Mathew Austin, co-director of Mayfest, told me that during the project it appeared that Proto-type had accessed a nameless ‘non theatre’ crowd who were given tickets as presents, or even participated for dating purposes: it seems that the ambiguity of the project created a varied audience. One task in Fortnight was to pick up a rubber duck from the fountains in central Bristol, which many participants kept with them (it seemed to work as a conversation starter between members). The following week at the ‘Bristol 10k’, Fortnight participants were cheering on any runners with a rubber duck. A Fortnight community had developed and was now active beyond the limits of the planned events.

Within theatre there is a myriad of possibilities between intimacy and spectacle, and in Fortnight participants enjoyed an intimate singular journey and were also part of a spectacle; a community that inhabited the 17th floor of an office block on the final day…

I found Fortnight an interesting event to explore in relation to the immersive experience, as each participant’s experience was unique to them, happening in their own time, and it prompted me into thoughts on the nature of ‘immersive theatre’ versus the theatricality of everyday life. During my time with Fortnight I often spent many hours sitting in one place, supervising the portals. One day, this was the hotel lobby of the Mercure hotel in St Mary Redcliffe. I watched a band in black clothes and peaked caps check out and pile into a van; I saw a mother leave her son to entertain himself while she went to the gym; I saw a young girl in last night’s outfit call a taxi from the reception desk; and I witnessed the receptionists enact a western shoot-out when they got bored. By committing my time to one location and sitting fairly still and unassumingly, the hotel lobby played out its drama, and all the theatricality of everyday life entertained me. I immersed myself in that hotel lobby and so it became strange, fun, and unique even in its mundanity. Perhaps that’s the ultimate ‘immersive theatre’ experience?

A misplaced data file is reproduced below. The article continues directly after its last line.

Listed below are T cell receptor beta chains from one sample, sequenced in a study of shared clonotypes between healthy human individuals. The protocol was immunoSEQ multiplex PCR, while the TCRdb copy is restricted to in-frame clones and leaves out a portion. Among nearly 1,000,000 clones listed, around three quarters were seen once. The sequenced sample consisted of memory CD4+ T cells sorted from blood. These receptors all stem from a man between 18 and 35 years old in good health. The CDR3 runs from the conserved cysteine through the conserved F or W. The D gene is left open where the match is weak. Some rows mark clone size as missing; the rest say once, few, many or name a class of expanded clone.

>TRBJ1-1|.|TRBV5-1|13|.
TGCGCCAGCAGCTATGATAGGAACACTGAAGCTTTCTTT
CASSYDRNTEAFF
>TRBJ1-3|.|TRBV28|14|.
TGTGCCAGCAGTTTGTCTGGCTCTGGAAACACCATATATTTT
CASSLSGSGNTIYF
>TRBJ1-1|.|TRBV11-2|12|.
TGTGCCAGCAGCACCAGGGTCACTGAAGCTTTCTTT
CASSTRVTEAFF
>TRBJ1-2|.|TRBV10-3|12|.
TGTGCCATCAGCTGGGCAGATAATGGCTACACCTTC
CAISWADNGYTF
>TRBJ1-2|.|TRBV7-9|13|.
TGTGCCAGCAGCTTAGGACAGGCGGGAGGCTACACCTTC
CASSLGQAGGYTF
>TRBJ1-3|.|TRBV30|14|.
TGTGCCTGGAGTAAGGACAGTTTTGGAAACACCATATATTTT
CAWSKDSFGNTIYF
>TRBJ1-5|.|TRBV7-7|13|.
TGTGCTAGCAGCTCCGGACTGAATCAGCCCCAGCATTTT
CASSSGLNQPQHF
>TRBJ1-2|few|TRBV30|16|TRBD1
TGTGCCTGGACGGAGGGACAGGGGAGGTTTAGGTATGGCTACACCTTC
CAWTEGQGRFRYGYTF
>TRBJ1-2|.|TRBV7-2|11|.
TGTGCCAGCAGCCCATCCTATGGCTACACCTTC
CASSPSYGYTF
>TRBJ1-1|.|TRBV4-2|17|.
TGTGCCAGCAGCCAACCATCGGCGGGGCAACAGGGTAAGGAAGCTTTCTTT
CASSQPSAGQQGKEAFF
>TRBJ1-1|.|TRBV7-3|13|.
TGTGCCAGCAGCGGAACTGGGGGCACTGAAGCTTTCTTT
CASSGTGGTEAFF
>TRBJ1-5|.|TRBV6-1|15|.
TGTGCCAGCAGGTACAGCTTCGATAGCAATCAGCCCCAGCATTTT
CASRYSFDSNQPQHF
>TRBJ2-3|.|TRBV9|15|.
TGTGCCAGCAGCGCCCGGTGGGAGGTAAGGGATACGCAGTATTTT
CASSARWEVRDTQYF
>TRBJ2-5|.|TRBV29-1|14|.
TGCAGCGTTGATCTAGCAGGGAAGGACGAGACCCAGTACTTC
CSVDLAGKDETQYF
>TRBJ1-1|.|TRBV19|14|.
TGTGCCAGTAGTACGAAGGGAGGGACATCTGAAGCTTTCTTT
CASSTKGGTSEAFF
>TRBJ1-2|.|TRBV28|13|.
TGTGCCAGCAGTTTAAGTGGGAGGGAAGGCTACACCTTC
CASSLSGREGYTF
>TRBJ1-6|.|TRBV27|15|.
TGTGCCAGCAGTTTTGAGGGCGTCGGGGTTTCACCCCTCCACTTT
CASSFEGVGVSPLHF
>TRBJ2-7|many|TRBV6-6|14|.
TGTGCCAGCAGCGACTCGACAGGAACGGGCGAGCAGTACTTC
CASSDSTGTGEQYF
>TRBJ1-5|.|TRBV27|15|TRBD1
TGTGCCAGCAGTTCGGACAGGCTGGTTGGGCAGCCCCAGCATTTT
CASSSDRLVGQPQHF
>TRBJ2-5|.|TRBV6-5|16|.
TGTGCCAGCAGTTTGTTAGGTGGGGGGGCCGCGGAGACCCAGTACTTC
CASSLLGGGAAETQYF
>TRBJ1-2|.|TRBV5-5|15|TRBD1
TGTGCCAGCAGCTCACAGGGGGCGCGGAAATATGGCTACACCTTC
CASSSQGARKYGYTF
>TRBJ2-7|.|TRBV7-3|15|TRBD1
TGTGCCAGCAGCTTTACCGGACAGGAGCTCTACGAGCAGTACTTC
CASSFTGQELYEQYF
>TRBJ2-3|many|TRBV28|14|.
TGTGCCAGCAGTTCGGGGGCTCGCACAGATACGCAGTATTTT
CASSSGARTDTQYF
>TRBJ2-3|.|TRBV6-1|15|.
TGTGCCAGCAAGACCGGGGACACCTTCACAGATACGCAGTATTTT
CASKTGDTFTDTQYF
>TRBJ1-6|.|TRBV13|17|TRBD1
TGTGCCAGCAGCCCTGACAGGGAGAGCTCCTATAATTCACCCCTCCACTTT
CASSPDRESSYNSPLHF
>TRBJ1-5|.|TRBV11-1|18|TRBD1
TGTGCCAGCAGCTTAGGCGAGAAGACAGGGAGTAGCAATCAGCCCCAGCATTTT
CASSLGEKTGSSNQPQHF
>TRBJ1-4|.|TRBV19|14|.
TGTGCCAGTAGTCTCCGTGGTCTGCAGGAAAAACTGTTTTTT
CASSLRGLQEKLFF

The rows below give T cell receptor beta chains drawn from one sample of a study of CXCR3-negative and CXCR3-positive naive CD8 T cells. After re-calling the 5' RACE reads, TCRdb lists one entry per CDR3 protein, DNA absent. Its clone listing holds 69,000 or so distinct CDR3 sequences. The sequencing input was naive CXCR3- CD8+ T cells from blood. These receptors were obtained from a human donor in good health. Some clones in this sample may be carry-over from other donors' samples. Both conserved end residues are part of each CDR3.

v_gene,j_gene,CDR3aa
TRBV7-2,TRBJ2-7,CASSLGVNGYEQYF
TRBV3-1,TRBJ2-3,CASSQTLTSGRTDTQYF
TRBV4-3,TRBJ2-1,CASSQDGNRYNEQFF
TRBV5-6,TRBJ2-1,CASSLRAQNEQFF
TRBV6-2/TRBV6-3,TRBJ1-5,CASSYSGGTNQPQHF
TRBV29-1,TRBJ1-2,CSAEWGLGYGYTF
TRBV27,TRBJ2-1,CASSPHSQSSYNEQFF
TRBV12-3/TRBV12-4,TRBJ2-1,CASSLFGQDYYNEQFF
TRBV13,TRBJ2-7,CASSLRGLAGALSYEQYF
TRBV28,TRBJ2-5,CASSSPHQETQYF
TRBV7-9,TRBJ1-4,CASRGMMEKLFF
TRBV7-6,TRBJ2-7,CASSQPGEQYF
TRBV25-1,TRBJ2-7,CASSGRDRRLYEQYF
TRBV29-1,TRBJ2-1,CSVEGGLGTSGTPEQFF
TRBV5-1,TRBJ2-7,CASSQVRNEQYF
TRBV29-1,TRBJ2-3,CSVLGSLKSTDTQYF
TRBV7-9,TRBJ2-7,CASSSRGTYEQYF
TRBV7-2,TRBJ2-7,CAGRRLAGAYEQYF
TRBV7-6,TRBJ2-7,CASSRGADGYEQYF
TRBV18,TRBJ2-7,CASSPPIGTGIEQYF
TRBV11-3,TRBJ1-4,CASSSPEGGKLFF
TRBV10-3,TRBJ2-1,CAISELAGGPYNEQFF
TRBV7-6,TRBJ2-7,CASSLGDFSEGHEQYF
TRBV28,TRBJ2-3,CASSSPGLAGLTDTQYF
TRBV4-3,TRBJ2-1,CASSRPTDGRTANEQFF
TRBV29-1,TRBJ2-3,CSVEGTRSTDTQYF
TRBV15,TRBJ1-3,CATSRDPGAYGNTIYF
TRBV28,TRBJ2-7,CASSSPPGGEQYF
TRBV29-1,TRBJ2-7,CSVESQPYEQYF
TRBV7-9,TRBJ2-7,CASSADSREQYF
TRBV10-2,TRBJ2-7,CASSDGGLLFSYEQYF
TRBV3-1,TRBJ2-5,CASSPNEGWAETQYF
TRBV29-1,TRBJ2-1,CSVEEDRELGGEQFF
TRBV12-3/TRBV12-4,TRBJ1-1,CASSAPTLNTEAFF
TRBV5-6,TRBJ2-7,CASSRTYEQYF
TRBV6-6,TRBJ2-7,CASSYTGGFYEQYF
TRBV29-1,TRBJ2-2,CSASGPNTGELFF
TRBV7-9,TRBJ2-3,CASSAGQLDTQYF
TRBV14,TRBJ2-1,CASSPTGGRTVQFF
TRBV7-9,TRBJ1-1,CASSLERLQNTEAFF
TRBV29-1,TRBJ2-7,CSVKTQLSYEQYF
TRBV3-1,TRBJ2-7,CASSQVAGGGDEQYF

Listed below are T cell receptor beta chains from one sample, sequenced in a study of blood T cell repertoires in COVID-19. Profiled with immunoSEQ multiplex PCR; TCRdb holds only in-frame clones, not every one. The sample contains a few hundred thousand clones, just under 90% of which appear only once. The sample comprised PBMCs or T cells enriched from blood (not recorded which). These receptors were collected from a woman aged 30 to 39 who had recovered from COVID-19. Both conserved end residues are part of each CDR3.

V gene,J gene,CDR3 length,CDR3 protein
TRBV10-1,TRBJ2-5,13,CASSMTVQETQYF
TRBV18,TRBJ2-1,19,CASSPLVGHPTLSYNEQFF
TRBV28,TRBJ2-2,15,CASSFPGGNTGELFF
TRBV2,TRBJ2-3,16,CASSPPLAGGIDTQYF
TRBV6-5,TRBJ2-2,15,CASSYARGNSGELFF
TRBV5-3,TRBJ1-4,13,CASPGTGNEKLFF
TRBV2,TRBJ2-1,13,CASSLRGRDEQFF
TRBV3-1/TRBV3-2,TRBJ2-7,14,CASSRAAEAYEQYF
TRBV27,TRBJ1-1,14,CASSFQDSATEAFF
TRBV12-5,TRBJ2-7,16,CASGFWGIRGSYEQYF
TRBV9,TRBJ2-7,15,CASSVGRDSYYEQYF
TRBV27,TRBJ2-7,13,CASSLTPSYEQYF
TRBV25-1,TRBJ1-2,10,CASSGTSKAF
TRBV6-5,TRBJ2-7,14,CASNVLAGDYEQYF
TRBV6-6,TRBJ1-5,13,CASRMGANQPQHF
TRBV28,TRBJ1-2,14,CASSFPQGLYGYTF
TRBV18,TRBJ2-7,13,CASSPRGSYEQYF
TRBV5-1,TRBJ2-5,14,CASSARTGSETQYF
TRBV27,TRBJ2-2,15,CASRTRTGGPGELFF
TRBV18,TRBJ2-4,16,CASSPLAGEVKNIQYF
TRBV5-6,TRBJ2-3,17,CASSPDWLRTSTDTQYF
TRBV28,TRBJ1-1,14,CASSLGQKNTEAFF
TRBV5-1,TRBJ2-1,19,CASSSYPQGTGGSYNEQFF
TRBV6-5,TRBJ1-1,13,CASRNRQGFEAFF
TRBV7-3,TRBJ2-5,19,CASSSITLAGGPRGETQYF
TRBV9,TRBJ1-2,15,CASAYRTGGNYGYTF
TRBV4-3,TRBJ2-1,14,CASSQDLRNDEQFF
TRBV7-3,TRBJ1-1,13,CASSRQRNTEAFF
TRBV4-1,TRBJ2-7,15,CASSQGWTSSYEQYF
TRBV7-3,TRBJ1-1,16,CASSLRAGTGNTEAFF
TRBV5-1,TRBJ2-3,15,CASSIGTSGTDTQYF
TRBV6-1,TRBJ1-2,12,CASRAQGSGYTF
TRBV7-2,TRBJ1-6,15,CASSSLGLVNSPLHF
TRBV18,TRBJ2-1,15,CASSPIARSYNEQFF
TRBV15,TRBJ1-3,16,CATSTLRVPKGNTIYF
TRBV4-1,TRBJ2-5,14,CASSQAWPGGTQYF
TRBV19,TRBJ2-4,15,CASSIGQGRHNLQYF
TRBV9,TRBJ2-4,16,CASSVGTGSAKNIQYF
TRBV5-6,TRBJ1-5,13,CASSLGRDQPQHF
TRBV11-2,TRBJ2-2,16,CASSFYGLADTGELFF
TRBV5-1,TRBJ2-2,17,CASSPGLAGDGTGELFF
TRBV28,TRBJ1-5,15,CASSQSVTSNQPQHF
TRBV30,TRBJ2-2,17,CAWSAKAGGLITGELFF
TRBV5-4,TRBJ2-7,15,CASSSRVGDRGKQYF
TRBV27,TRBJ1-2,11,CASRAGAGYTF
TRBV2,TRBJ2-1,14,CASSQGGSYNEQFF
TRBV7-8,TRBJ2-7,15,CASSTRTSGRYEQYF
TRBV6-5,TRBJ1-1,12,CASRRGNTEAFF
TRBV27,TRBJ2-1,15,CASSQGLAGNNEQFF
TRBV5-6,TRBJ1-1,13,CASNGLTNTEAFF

Referenced Artists

This article in the magazine

Issue 23-3
p. 13 - 15